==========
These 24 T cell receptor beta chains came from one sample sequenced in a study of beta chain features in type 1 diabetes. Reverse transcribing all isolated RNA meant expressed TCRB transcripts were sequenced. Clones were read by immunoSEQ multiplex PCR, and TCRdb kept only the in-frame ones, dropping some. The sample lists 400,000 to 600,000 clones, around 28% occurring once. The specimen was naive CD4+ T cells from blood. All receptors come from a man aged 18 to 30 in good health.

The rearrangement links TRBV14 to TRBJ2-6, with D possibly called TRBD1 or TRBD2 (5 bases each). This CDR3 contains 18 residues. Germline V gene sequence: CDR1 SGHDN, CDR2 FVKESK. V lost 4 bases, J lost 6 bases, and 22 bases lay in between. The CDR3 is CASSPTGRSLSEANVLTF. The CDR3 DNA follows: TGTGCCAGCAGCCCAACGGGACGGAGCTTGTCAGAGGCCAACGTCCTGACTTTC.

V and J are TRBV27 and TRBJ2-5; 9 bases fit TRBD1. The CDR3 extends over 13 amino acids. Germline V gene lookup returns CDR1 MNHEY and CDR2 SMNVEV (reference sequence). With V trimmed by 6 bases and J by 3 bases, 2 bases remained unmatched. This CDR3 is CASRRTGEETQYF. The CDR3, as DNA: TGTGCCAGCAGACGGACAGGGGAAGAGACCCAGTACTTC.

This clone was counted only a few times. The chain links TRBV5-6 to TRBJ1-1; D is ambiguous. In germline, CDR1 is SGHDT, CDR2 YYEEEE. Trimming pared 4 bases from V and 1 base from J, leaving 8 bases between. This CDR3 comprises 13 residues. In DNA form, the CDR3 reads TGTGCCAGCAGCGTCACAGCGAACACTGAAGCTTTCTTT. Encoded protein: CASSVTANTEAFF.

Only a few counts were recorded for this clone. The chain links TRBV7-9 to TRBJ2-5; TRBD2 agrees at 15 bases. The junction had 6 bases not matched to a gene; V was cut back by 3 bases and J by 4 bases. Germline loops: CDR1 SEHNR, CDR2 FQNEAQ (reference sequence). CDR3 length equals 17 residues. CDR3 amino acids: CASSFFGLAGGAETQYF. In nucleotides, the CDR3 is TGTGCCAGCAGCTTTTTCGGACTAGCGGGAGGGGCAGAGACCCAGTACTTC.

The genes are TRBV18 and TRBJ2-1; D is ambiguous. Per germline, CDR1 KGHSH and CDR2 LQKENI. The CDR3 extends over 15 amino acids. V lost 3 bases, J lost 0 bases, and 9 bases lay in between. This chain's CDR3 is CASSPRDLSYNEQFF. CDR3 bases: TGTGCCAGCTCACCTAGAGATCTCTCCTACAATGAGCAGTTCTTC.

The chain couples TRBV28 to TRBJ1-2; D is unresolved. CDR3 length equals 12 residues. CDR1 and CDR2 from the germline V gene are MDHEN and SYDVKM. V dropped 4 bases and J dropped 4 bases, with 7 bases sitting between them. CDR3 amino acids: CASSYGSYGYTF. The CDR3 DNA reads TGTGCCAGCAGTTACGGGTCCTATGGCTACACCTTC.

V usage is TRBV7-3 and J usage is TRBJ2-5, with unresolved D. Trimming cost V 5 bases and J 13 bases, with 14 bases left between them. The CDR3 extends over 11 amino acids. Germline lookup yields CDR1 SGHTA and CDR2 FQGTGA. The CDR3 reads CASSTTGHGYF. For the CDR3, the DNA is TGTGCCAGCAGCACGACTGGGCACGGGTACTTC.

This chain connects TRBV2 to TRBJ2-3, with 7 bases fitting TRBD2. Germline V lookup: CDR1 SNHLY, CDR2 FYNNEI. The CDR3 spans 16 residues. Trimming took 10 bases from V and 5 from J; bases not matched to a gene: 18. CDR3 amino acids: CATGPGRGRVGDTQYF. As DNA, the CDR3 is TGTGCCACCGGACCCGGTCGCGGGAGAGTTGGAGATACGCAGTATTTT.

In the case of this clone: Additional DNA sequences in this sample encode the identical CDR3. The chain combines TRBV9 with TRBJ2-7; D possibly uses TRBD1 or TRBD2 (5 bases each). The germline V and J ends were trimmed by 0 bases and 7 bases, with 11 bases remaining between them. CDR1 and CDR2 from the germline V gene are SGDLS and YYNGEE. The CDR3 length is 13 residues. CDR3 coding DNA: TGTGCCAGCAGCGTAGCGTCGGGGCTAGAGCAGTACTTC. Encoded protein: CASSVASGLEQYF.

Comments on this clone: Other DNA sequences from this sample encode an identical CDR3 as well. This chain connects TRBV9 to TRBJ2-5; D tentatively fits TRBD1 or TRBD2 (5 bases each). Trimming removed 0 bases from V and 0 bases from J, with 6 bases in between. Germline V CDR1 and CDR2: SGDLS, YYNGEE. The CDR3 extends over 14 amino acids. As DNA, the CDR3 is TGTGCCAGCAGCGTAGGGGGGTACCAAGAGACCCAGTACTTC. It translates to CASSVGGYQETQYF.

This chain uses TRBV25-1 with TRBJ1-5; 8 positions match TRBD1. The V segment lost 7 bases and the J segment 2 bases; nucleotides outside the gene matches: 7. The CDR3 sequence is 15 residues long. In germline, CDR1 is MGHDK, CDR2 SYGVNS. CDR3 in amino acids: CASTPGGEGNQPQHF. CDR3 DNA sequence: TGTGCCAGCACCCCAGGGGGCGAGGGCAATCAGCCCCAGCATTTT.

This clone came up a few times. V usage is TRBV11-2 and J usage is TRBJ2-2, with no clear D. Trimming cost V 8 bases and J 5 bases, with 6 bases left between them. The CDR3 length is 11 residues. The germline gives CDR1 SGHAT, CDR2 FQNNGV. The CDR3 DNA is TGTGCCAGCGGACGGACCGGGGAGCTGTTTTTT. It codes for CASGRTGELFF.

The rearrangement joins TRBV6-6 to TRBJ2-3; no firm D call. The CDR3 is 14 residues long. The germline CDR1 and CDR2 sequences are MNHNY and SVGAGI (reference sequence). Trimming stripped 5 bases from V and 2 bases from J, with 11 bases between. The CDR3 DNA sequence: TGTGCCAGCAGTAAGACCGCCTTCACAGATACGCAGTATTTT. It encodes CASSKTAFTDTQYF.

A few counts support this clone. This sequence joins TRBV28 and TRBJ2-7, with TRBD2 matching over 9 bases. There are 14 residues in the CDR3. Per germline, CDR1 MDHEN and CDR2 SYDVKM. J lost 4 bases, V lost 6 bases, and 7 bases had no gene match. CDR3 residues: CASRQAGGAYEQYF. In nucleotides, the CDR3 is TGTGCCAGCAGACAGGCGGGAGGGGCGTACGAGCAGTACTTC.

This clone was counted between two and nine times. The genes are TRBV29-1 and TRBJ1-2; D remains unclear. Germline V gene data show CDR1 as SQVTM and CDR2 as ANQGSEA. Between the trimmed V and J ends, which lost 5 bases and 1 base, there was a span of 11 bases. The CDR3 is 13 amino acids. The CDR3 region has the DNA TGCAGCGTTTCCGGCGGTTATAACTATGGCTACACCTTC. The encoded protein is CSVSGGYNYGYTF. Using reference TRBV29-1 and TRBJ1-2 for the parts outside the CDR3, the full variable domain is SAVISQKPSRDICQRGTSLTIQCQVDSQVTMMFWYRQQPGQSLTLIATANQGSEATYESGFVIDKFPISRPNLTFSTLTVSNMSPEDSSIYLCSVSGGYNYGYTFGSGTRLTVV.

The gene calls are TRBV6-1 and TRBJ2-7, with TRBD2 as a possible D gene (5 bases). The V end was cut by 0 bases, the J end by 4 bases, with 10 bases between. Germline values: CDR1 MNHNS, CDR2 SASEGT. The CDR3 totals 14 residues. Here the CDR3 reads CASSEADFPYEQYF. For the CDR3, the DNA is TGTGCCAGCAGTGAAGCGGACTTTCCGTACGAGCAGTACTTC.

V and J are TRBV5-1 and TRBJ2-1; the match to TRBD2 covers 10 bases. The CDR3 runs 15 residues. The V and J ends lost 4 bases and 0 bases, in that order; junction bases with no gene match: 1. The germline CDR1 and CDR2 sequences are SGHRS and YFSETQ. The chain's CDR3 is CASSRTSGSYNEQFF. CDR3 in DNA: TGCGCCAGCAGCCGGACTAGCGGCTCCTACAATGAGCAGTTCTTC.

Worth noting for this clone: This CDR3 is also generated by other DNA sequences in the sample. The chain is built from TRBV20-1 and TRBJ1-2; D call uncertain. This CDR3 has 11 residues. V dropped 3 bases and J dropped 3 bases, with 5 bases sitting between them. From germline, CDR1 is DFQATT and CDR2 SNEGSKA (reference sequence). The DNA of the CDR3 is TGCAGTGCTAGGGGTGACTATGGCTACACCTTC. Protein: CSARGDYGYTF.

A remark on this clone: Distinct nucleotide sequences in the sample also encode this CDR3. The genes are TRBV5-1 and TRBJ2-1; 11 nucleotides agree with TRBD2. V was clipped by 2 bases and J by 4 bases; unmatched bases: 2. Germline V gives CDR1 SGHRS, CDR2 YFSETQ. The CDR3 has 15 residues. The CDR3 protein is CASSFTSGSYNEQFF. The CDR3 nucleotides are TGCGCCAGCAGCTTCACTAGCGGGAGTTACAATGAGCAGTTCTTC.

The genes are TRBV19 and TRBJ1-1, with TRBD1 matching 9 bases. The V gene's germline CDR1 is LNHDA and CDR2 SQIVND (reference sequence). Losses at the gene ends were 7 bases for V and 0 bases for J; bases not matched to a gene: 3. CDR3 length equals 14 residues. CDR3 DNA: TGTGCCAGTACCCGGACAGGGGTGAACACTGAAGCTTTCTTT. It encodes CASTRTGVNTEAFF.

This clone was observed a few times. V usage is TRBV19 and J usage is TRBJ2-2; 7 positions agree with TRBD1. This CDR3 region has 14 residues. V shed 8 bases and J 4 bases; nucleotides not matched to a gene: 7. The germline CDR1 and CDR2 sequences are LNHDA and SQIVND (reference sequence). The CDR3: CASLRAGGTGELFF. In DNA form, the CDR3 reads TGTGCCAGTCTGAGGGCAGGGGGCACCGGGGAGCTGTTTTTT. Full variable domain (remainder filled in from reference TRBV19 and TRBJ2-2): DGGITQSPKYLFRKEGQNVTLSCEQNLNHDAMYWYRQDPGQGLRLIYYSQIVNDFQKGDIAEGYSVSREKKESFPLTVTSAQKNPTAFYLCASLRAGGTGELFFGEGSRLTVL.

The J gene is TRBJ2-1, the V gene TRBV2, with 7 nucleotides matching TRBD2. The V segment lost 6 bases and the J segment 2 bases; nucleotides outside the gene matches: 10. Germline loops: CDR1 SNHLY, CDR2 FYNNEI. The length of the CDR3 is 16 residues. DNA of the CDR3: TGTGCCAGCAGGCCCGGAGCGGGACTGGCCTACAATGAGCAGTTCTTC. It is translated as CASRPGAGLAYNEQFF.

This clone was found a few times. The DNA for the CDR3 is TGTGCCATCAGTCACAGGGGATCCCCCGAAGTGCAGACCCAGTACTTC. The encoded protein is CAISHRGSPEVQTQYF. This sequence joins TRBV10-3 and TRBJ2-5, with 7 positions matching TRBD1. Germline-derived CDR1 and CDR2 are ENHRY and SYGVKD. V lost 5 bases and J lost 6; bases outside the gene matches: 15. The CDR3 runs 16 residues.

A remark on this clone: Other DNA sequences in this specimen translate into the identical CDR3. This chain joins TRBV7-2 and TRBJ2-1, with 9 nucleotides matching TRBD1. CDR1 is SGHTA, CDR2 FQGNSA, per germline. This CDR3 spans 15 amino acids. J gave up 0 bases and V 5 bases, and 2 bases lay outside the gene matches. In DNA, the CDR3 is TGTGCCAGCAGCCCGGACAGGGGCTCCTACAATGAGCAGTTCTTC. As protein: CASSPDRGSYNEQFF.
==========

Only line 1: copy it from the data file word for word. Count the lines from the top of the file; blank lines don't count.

These 24 T cell receptor beta chains came from one sample sequenced in a study of beta chain features in type 1 diabetes. Reverse transcribing all isolated RNA meant expressed TCRB transcripts were sequenced. Clones were read by immunoSEQ multiplex PCR, and TCRdb kept only the in-frame ones, dropping some. The sample lists 400,000 to 600,000 clones, around 28% occurring once. The specimen was naive CD4+ T cells from blood. All receptors come from a man aged 18 to 30 in good health.